The Society does not believe that it is in anyone’s interests for colleagues with knowledge of wrongdoing to remain silent. The Society takes all malpractice very seriously, whether it is committed by senior managers, colleagues, suppliers or contractors. This Policy sets out a procedure by which colleagues can report any concerns that they may have to the Society.
Individuals reporting concerns through this procedure, where they have reasonable belief of wrongdoing, will be protected and not suffer detrimental treatment.
In addition, the Society will take every reasonable step to keep the colleague’s identity anonymous, if they so wish. However, there may be circumstances (for example, if the colleague’s report becomes the subject of a criminal investigation) where the colleague may be needed as a witness. Should this be the case, we will discuss the matter with the colleague at the earliest opportunity.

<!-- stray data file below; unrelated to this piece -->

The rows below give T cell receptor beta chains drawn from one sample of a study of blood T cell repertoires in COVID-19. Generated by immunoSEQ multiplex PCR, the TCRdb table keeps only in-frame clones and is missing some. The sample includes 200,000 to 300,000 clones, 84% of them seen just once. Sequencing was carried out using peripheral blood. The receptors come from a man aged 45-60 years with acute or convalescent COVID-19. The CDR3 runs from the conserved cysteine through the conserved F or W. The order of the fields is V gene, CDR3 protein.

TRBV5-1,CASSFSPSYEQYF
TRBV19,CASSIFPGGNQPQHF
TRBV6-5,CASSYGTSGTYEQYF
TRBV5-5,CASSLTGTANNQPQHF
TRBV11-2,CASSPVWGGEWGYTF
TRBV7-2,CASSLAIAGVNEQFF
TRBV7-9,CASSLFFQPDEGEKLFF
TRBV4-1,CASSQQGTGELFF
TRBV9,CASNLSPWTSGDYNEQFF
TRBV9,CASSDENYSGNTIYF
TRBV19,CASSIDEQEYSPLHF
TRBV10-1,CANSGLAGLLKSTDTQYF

While the Society cannot guarantee that we will respond to concerns in the way that the colleague might wish, we will endeavour to handle the matter fairly and properly in line with this Policy.
The Society will ensure that the use and effectiveness of this policy is monitored and evaluated on a regular basis. Please note that this policy has been endorsed by USDAW.
When to use this Policy
There is a difference between whistleblowing and raising a grievance.